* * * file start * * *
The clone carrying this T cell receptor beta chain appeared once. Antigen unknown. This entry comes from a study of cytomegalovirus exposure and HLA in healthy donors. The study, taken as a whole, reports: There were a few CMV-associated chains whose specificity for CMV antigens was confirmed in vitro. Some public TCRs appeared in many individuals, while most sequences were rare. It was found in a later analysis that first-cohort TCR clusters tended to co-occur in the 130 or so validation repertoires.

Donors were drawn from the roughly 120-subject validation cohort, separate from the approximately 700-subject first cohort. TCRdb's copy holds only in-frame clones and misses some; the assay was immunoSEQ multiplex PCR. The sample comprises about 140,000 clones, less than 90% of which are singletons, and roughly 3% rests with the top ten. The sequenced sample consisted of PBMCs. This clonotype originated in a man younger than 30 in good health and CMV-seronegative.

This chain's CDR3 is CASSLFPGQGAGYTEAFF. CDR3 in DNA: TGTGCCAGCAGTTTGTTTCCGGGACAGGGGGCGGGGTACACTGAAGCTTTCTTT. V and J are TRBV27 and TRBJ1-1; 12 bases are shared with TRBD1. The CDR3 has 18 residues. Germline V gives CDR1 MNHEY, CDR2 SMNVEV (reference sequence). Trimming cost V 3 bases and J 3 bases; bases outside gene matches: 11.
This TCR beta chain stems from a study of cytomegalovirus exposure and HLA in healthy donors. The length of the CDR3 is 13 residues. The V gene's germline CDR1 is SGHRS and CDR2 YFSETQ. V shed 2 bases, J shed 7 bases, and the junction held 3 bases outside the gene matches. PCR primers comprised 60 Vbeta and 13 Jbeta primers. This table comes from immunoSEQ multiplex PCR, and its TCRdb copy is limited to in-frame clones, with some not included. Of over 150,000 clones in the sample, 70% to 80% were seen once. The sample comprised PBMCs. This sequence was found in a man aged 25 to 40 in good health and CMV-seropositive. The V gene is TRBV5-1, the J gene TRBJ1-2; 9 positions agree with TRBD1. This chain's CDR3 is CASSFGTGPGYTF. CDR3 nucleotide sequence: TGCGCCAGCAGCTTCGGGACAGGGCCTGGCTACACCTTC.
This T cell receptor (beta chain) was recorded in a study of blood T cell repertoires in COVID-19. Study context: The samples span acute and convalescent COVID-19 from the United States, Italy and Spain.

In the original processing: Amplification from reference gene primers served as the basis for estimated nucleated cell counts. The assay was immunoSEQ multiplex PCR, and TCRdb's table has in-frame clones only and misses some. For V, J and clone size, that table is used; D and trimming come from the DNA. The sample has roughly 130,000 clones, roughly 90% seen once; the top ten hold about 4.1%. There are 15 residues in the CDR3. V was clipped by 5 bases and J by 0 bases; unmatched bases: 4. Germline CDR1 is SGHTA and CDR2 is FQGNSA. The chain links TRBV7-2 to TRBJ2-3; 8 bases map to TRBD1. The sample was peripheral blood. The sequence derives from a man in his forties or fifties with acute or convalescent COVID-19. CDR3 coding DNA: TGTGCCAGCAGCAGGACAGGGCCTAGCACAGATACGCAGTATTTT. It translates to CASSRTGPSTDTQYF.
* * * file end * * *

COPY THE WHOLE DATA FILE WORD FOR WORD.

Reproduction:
The clone carrying this T cell receptor beta chain appeared once. Antigen unknown. This entry comes from a study of cytomegalovirus exposure and HLA in healthy donors. The study, taken as a whole, reports: There were a few CMV-associated chains whose specificity for CMV antigens was confirmed in vitro. Some public TCRs appeared in many individuals, while most sequences were rare. It was found in a later analysis that first-cohort TCR clusters tended to co-occur in the 130 or so validation repertoires.

Donors were drawn from the roughly 120-subject validation cohort, separate from the approximately 700-subject first cohort. TCRdb's copy holds only in-frame clones and misses some; the assay was immunoSEQ multiplex PCR. The sample comprises about 140,000 clones, less than 90% of which are singletons, and roughly 3% rests with the top ten. The sequenced sample consisted of PBMCs. This clonotype originated in a man younger than 30 in good health and CMV-seronegative.

This chain's CDR3 is CASSLFPGQGAGYTEAFF. CDR3 in DNA: TGTGCCAGCAGTTTGTTTCCGGGACAGGGGGCGGGGTACACTGAAGCTTTCTTT. V and J are TRBV27 and TRBJ1-1; 12 bases are shared with TRBD1. The CDR3 has 18 residues. Germline V gives CDR1 MNHEY, CDR2 SMNVEV (reference sequence). Trimming cost V 3 bases and J 3 bases; bases outside gene matches: 11.
This TCR beta chain stems from a study of cytomegalovirus exposure and HLA in healthy donors. The length of the CDR3 is 13 residues. The V gene's germline CDR1 is SGHRS and CDR2 YFSETQ. V shed 2 bases, J shed 7 bases, and the junction held 3 bases outside the gene matches. PCR primers comprised 60 Vbeta and 13 Jbeta primers. This table comes from immunoSEQ multiplex PCR, and its TCRdb copy is limited to in-frame clones, with some not included. Of over 150,000 clones in the sample, 70% to 80% were seen once. The sample comprised PBMCs. This sequence was found in a man aged 25 to 40 in good health and CMV-seropositive. The V gene is TRBV5-1, the J gene TRBJ1-2; 9 positions agree with TRBD1. This chain's CDR3 is CASSFGTGPGYTF. CDR3 nucleotide sequence: TGCGCCAGCAGCTTCGGGACAGGGCCTGGCTACACCTTC.
This T cell receptor (beta chain) was recorded in a study of blood T cell repertoires in COVID-19. Study context: The samples span acute and convalescent COVID-19 from the United States, Italy and Spain.

In the original processing: Amplification from reference gene primers served as the basis for estimated nucleated cell counts. The assay was immunoSEQ multiplex PCR, and TCRdb's table has in-frame clones only and misses some. For V, J and clone size, that table is used; D and trimming come from the DNA. The sample has roughly 130,000 clones, roughly 90% seen once; the top ten hold about 4.1%. There are 15 residues in the CDR3. V was clipped by 5 bases and J by 0 bases; unmatched bases: 4. Germline CDR1 is SGHTA and CDR2 is FQGNSA. The chain links TRBV7-2 to TRBJ2-3; 8 bases map to TRBD1. The sample was peripheral blood. The sequence derives from a man in his forties or fifties with acute or convalescent COVID-19. CDR3 coding DNA: TGTGCCAGCAGCAGGACAGGGCCTAGCACAGATACGCAGTATTTT. It translates to CASSRTGPSTDTQYF.